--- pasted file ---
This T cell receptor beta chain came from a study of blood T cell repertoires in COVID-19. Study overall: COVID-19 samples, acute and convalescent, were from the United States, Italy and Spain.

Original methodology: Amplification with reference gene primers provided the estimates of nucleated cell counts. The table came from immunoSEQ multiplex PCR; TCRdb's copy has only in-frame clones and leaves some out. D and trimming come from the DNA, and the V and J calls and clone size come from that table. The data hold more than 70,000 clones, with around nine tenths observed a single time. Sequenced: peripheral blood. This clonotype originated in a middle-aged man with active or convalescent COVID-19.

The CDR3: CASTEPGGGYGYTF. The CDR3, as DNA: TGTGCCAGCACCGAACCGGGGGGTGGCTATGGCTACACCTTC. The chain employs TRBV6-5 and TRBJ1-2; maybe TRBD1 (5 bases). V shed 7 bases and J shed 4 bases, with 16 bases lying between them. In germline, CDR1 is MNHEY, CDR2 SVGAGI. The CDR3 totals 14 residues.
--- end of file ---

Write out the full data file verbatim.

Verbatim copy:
This T cell receptor beta chain came from a study of blood T cell repertoires in COVID-19. Study overall: COVID-19 samples, acute and convalescent, were from the United States, Italy and Spain.

Original methodology: Amplification with reference gene primers provided the estimates of nucleated cell counts. The table came from immunoSEQ multiplex PCR; TCRdb's copy has only in-frame clones and leaves some out. D and trimming come from the DNA, and the V and J calls and clone size come from that table. The data hold more than 70,000 clones, with around nine tenths observed a single time. Sequenced: peripheral blood. This clonotype originated in a middle-aged man with active or convalescent COVID-19.

The CDR3: CASTEPGGGYGYTF. The CDR3, as DNA: TGTGCCAGCACCGAACCGGGGGGTGGCTATGGCTACACCTTC. The chain employs TRBV6-5 and TRBJ1-2; maybe TRBD1 (5 bases). V shed 7 bases and J shed 4 bases, with 16 bases lying between them. In germline, CDR1 is MNHEY, CDR2 SVGAGI. The CDR3 totals 14 residues.